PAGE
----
Building the winning Engine Masters Challenge motor means successfully applying theoretical knowledge. This sounds reasonable, but there are stumbling blocks-two, in fact. First, the theory has to be right, and secondly, it has to be functionally applied. Assuming the smarts for the first part, the second does not seem too difficult until a specific component is found not to function quite as well as hoped. At this point, things can get complex real fast. It's here that the difference between a totally theoretical engineer and a practical engineer really shines. If you've followed the EMC through the years, it's clear that whoever wins has to be well versed in both theory and practice. What we're going to do is start with applied theory and see how far it will take us before we run into a problem that might derail a winning combination and force us to make a hardware compromise to get better results.

This Year's Rules
The way this year's rules are structured means the contest boils down to a power-percubic-inch race. In simpli-fied form, the contestant can build an engine from 300 inches up. If it's just output we are looking at, then big inches has the best chance of winning, but if it's output per cube, then a whole different scenario applies. Just so you know where I'm coming from, I can be pretty specific about the application of the theoretical side based on experience. Quite a while back, I did a project for Chrysler UK which involved developing a 90-cube four-cylinder engine to optimize power bandwidth, driveability, and output. The car was tested by two magazines and deemed outstanding. The powerband was steam-engine like, starting at 400 rpm, and going all the way to 8,000 rpm. That said, let's start with the theory behind why smaller cylinders make more power per cube and work our way through the rest of the engine's components to see what's most likely optimal, and why.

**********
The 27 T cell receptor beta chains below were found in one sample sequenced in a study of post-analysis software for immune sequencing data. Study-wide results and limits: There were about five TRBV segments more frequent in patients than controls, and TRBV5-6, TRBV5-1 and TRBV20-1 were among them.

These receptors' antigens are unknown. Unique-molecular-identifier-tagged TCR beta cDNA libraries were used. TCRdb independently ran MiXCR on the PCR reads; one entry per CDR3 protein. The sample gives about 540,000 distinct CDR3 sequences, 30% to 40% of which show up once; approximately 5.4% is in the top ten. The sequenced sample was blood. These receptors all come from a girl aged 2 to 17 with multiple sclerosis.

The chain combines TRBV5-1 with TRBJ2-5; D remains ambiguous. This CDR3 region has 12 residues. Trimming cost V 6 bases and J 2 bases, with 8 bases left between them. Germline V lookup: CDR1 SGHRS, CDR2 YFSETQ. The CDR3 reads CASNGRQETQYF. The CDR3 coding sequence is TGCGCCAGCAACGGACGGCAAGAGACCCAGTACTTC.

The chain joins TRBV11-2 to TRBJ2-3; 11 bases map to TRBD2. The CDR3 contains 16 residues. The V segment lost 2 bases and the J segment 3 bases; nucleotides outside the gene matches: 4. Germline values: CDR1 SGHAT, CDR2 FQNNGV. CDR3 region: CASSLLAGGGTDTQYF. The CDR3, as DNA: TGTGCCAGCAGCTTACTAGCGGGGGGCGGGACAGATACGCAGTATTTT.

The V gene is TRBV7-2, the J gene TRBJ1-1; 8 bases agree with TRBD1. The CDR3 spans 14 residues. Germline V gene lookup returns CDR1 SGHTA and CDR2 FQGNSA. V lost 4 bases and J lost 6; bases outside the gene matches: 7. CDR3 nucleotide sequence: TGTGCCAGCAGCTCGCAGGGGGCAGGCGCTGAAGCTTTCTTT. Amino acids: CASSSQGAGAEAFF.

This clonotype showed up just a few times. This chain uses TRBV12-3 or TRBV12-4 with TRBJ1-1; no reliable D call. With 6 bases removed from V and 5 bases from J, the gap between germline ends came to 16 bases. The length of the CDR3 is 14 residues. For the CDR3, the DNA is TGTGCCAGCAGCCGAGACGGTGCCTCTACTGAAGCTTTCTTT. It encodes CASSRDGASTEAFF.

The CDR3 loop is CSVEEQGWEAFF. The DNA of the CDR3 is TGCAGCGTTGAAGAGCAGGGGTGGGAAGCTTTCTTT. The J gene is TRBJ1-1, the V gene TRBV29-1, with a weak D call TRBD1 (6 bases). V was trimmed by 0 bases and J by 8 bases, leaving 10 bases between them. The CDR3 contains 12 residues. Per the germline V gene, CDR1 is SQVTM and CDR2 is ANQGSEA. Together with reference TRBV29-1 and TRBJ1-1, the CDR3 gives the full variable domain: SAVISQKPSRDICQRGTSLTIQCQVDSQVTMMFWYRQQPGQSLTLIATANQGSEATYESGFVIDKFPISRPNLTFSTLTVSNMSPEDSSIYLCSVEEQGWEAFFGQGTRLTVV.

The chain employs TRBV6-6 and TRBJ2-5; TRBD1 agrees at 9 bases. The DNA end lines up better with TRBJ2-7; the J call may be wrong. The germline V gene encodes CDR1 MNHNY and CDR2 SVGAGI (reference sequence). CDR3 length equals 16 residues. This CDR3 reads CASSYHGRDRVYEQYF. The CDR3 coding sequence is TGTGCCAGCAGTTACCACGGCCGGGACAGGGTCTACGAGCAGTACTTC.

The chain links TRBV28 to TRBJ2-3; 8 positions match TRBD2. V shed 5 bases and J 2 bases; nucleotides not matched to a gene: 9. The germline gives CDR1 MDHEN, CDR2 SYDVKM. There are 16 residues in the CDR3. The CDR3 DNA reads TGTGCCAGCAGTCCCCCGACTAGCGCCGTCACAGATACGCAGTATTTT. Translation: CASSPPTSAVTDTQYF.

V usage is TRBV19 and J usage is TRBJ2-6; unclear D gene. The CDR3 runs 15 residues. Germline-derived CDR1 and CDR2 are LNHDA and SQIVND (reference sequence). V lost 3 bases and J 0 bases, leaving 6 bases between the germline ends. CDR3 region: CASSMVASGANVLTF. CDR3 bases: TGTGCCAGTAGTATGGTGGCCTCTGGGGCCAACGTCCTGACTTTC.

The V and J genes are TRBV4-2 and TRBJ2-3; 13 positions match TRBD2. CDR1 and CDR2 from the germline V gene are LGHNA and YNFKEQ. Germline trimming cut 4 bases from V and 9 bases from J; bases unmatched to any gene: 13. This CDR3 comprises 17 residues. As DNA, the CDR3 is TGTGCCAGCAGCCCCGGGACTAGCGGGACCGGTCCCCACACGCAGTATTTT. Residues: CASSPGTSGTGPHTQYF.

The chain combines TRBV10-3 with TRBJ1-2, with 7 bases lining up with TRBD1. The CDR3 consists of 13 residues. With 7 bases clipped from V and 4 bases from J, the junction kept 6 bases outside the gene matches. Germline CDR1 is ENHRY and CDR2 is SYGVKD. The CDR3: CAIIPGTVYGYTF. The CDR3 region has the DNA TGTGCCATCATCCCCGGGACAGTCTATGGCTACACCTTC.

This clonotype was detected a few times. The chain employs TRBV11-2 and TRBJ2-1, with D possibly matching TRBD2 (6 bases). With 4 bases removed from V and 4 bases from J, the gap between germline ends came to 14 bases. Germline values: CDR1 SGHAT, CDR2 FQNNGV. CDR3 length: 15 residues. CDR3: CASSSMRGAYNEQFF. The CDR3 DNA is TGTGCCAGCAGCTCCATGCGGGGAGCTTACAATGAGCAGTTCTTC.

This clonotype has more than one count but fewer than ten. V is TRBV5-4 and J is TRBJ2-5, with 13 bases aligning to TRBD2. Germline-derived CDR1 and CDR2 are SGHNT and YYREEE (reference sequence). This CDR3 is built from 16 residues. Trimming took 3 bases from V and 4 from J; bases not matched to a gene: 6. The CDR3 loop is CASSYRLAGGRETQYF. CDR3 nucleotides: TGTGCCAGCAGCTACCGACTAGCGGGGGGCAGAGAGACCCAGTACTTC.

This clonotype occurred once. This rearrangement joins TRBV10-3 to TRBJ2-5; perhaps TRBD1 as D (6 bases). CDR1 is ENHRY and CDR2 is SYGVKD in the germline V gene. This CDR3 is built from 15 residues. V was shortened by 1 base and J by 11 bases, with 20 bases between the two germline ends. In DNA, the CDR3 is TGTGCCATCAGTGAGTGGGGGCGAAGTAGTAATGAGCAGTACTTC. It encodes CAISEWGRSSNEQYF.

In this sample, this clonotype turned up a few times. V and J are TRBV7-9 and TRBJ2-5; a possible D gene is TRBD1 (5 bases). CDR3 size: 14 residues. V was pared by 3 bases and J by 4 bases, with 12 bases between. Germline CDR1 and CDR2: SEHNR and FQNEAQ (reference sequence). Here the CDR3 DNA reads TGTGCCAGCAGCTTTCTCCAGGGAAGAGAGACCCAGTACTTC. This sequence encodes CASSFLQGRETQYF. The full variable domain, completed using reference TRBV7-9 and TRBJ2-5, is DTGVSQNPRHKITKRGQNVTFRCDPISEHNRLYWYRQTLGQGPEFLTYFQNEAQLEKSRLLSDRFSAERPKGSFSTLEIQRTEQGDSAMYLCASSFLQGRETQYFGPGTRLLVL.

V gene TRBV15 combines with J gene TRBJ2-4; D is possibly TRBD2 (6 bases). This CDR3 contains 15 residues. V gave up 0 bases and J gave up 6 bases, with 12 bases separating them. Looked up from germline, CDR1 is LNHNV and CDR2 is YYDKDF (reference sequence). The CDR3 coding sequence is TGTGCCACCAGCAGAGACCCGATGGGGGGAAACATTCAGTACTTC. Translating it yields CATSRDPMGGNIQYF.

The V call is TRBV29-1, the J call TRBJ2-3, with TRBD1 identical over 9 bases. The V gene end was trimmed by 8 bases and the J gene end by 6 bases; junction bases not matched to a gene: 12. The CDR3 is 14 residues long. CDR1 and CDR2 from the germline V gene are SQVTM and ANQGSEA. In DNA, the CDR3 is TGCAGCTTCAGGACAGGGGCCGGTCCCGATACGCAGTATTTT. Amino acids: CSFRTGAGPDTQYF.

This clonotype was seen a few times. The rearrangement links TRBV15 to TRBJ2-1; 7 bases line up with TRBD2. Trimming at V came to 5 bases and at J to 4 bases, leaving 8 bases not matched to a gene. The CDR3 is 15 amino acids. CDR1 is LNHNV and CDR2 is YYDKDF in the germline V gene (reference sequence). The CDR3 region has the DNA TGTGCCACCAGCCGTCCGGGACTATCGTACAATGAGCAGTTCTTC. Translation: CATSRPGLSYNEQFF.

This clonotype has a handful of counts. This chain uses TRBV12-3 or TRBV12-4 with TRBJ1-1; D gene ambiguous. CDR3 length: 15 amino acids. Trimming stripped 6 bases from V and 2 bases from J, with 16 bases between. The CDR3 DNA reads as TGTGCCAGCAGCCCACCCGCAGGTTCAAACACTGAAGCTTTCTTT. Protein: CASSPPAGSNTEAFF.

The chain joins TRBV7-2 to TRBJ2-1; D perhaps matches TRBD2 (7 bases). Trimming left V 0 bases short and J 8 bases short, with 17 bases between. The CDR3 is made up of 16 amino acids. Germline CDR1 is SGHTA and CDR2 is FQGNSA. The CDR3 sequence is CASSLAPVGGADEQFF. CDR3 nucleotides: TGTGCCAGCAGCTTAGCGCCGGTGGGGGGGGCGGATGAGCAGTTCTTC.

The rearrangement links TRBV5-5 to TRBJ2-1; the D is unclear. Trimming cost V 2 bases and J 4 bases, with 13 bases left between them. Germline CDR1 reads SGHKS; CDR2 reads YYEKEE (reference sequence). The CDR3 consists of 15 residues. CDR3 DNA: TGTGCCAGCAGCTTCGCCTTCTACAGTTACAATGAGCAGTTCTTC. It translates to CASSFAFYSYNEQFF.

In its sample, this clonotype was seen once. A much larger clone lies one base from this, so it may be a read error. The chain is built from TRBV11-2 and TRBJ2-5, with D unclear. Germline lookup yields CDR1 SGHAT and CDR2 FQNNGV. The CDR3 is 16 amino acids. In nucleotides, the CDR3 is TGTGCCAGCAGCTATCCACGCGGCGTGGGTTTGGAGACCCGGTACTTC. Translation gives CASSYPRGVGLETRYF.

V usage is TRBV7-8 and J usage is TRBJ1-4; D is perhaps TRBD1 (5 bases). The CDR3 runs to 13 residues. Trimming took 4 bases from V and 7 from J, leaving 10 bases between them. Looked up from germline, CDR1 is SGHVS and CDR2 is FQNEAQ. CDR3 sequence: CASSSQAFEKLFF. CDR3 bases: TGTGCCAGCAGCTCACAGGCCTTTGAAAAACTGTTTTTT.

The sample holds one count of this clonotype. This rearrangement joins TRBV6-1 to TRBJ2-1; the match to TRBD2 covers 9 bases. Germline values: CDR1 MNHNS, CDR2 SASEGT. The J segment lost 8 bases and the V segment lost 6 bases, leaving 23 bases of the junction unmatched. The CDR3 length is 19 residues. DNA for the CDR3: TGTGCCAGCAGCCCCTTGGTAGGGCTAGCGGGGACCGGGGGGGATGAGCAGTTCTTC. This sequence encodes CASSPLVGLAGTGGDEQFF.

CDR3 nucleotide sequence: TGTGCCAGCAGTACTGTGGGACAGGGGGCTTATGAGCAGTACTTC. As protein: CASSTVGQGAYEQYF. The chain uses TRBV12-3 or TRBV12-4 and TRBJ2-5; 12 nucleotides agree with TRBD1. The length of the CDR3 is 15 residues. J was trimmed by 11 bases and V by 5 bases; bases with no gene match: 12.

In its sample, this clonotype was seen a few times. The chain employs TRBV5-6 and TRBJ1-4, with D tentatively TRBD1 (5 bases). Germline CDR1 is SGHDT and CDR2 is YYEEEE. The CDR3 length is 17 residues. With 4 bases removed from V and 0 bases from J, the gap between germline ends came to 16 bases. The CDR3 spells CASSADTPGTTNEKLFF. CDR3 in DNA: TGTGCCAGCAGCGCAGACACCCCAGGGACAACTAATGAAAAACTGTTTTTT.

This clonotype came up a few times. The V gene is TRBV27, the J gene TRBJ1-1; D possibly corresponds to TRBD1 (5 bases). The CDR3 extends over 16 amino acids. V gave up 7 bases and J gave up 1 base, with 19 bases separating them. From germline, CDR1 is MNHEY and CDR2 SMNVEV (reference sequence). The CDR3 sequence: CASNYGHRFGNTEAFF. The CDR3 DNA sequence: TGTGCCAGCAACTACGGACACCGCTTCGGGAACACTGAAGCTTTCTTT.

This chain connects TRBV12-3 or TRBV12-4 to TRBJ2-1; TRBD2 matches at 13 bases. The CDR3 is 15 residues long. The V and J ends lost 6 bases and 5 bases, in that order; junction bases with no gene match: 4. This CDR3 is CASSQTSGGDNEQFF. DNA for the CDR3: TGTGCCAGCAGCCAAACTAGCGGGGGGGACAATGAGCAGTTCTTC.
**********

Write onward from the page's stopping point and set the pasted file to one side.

Small Vs. Big Cylinders
At the end of the day, a successful high-output engine is all about geometry. That geometry has to most effectively allow the engine to inhale the maximum amount of air per cube, mix fuel into it, compress it, and burn it. At this point, the pressure in the cylinder must be transmitted efficiently via the connecting rod to the crank.

The first point on our list is inhaling air and how geometry affects that. let's assume as a starting point we have a 4-inch bore. For most practical purposes, the combined size of the valves in a typical 4-inch bore V-8 is 91 percent of the bore size. This is distributed as 51 percent for the intake, and 40 percent for the exhaust. using a stock bore and stroke 5.0 Mustang engine (302 inches) as a starting point, we find that this works out to a 2.04-inch intake and a 1.6-inch exhaust. If we scale up the bore and stroke by 25 percent, we now have an engine with a 5-inch bore and a 3.75-inch stroke, for 589 inches. At the same proportions, the intake valve size will be 2.55 inches, and 2 inches for the exhaust. At this point it looks (at least at first sight) like all the proportions have stayed the same, so nothing has changed in terms of cylinder size and breathing capability. unfortunately, nothing could be further from reality. The problem is that the valve diameter may have gone up proportionally, but the volume it has to feed has gone up by the cube. The result is we have valves 25 percent bigger, but the cubic inches have gone from 302 to 589-that's almost double!

At this point, someone is going to argue that it should be the valve area we have to consider. Namely, for a valve made 25 percent bigger, the area goes up by 56 percent, not 25 percent. unfortunately, the valve area does not come into play here in quite the way we might expect. The breathing capacity of a valve is dictated by the curtain area, and the curtain area for a given valve lift goes up in the same proportion as the increase in valve diameter. The extra area of the valve is not realized until it has been lifted higher than 25 percent of the diameter of the smaller valve we are considering. The bottom line is that the bigger the cylinder, the less valve breathing capacity we can get per cube to be fed. so at this point, assuming we can optimize everything else, we want the biggest valves possible in the smallest engine allowed by the rules.